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I can't really expand on it, other than to say rifles do not recoil the same way every time, when shot from a lead sled. They can be used to sight in a hunting rifle, and are a Godsend for sighting in slug guns, but for really good shooters, better accuracy is achieved off bags. Maybe that isn't true for every shooter or every rifle, but it has absolutely been my experience.
 

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Bench Rest-The rifle must recoil the same for every shot.

Mechanical rests- The 25 lbs shot should keep it from moving. The forearm is locked in by a vice grip feature on some rests. If you watch the recoil on a few shots, the forearm pops loose on some. One shooter claimed the point of impact changed when removing the rifle from his rest. The units that have no shot weight will slide at times under recoil and other times the rubber feet grip the bench causing the rest to lift. Then there is the cheap light weight plastic front rest that looks like it would work with a sand bag on top. But under recoil , the rest is pulled back and the the bag lifts, causing vertical. Bipods are another story.
 

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Thanks!
My sled has a strap to hold the fore end down to the front support, and a slot rest in the back for the butt-stock to fit into. I have a 25 lb weight bag in the tray. I haven't shot from it yet, but it is designed to accommodate an AR-15 or lever gun. I'll be working up loads for Service Rifle and am a rank beginner at that at the tender age of almost 58.

I'll post my results here for the collective knowledge. If anyone has a heavy bag they've used that they like I'm all ears. The only experience I have shooting from the bench is with the Hornady flip-up style fore end rests which I'm totally unimpressed with.

I did an Appleseed last summer and earned my Rifleman's badge and learned a lot about shooting from position with a sling. It's really different from trap and skeet which is what I've been shooting and reloading for. I love new experiences!

Now all I need is for my upper to come back from Rock River, which should be here on Wednesday. After waiting 6 months for a National Match rifle from them, the front sight was bent when I got it. There was zero padding in their shipping case for the rifle. Couldn't believe it. It's what looks like a nice plastic case but my rifle will never see the inside of that again.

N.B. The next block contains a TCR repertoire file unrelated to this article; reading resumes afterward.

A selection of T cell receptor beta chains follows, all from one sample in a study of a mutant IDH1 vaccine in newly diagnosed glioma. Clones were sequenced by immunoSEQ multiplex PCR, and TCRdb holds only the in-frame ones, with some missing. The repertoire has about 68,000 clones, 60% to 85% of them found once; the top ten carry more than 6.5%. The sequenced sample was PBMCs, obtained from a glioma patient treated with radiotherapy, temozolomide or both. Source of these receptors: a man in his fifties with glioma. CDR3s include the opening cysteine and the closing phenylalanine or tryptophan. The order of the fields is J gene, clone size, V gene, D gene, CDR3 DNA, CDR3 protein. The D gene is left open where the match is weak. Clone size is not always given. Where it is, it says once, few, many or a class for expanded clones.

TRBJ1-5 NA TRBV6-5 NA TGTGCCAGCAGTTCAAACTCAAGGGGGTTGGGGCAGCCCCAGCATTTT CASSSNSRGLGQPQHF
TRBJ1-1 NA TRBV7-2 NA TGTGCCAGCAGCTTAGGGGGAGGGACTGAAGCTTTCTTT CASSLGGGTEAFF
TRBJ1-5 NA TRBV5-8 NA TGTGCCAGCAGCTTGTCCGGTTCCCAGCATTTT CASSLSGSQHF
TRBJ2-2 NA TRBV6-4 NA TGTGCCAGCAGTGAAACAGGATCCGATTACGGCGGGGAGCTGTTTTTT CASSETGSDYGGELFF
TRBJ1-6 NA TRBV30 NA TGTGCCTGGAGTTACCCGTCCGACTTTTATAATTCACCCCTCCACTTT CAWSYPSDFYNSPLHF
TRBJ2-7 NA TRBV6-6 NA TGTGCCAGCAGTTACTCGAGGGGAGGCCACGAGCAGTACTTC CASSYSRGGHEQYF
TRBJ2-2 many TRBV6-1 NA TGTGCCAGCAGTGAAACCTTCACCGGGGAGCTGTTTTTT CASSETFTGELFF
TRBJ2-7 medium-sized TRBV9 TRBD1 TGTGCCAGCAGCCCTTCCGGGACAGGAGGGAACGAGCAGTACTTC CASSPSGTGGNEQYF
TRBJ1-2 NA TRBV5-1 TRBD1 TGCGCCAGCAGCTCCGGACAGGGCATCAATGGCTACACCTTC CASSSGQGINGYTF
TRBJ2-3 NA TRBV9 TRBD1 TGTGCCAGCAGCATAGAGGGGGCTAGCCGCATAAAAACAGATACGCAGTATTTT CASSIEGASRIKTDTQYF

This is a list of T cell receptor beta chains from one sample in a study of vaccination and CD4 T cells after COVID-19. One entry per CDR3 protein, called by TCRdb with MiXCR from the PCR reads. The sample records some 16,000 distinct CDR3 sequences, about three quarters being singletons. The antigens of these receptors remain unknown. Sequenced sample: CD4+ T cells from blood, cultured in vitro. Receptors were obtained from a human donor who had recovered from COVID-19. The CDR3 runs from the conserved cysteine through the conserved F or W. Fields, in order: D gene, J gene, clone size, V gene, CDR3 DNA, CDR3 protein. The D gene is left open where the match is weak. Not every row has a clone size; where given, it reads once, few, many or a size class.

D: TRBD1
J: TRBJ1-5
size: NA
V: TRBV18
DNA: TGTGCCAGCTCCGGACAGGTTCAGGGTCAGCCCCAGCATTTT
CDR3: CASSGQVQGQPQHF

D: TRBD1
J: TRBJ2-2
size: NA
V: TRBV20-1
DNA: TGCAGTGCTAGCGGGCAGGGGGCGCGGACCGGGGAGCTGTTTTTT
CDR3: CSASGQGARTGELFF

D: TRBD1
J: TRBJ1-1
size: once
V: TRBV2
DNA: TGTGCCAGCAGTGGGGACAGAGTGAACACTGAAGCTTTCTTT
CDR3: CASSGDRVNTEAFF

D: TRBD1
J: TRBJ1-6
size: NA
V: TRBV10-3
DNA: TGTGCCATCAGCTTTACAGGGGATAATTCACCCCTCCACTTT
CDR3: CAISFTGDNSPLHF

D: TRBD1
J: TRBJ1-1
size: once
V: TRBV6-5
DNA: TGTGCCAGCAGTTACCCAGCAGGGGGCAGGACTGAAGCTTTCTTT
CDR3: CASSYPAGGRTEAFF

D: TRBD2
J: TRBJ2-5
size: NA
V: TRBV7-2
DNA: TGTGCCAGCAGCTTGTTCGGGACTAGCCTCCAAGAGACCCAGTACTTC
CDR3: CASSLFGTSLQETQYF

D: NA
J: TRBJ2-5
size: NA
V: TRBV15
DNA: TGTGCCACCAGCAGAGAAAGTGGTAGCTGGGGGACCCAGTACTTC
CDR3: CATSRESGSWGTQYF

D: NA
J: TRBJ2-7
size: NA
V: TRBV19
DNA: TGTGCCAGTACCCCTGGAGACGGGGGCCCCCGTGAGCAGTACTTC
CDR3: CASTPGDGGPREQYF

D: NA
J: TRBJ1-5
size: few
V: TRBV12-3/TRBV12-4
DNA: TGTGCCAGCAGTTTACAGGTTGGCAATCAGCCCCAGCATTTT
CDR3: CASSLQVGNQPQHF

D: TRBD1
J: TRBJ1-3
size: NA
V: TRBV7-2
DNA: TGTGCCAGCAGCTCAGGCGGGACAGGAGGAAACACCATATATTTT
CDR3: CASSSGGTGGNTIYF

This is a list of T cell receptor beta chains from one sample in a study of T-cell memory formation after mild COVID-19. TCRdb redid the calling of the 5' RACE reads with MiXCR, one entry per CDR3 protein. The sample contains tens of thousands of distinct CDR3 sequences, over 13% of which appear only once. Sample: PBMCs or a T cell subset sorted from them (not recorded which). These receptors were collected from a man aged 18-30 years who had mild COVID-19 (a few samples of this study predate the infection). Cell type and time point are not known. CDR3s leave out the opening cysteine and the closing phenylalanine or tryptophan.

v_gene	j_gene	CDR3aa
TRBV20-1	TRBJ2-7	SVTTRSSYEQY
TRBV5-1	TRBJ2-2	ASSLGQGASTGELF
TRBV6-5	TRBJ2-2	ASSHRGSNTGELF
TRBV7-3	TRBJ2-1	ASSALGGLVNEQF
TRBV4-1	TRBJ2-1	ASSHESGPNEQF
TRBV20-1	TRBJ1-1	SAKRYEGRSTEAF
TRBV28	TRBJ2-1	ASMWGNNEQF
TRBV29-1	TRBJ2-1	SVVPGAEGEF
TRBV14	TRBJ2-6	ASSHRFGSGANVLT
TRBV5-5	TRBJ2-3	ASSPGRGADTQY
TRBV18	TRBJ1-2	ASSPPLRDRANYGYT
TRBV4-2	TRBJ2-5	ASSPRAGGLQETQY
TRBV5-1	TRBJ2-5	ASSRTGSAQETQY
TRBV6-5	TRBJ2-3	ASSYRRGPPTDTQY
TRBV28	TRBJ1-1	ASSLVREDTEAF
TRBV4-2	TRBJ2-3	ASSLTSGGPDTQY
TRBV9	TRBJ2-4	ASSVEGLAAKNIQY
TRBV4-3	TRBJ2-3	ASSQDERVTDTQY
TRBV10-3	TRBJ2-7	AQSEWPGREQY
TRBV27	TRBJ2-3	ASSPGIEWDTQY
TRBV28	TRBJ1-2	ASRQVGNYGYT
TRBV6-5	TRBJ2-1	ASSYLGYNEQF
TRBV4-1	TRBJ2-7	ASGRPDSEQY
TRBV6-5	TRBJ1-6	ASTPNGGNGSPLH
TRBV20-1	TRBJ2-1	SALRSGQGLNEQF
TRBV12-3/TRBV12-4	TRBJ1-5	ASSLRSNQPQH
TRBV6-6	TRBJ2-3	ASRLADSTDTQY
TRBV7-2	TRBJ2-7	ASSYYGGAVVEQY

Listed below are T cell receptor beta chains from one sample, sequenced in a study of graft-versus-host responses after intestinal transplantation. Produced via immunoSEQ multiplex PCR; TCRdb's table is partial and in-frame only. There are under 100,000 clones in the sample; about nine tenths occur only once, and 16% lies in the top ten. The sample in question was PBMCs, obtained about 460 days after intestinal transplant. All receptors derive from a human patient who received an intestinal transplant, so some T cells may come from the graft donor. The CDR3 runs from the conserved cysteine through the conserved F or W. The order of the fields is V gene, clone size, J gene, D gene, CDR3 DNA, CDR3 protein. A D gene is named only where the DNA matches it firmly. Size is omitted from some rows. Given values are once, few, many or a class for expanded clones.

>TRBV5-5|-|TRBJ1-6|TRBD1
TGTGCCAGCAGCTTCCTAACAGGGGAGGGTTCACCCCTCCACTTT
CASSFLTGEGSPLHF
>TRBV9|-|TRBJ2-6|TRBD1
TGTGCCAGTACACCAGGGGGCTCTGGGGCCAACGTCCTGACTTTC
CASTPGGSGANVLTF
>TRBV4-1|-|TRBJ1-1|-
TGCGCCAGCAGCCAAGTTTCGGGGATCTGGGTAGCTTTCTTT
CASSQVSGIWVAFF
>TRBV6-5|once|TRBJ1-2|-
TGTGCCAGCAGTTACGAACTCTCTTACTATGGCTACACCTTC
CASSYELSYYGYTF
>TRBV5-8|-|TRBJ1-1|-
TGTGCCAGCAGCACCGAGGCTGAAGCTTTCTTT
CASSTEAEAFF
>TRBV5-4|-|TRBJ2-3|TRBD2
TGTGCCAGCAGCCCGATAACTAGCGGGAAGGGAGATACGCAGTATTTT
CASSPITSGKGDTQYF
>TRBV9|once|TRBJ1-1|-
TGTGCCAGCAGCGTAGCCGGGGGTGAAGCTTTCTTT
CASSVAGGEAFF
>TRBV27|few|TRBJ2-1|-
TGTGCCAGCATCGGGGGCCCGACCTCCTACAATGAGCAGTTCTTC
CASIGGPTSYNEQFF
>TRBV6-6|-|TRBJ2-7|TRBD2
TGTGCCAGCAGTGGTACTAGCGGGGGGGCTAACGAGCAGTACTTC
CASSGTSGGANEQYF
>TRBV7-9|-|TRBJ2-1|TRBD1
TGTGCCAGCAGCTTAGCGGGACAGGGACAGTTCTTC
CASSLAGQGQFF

Cheers!
 

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Thanks!
My sled has a strap to hold the fore end down to the front support, and a slot rest in the back for the butt-stock to fit into. I have a 25 lb weight bag in the tray. I haven't shot from it yet, but it is designed to accommodate an AR-15 or lever gun. I'll be working up loads for Service Rifle and am a rank beginner at that at the tender age of almost 58.

I'll post my results here for the collective knowledge. If anyone has a heavy bag they've used that they like I'm all ears. The only experience I have shooting from the bench is with the Hornady flip-up style fore end rests which I'm totally unimpressed with.

I did an Appleseed last summer and earned my Rifleman's badge and learned a lot about shooting from position with a sling. It's really different from trap and skeet which is what I've been shooting and reloading for. I love new experiences!

Now all I need is for my upper to come back from Rock River, which should be here on Wednesday. After waiting 6 months for a National Match rifle from them, the front sight was bent when I got it. There was zero padding in their shipping case for the rifle. Couldn't believe it. It's what looks like a nice plastic case but my rifle will never see the inside of that again.

Cheers!

Don't chuck that RR plastic case. Just get yourself some closed cell foam and cut it to fit the rifle. Then it will keep things from shifting and provide plenty of protection. That's what I did with mine. With proper fitting, you can break it down and have enough room to get an extra upper in there if it doesn't have a scope on it.
 

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FWIW....regarding lead sled vs sandbags...I can confirm other poster's experience that the sled can slide under recoil, fore end can slide around the front rest, etc but on balance I think the sled is a godsend for higher volume load development and sight in purposes. I use moderate to medium recoil calibers (.243, 30-30, 7M-08, 30-06). I justify the sled as a means of minimizing the human factor looking for consistency of groups. For pre-season final sight-in I do revert to sandbags.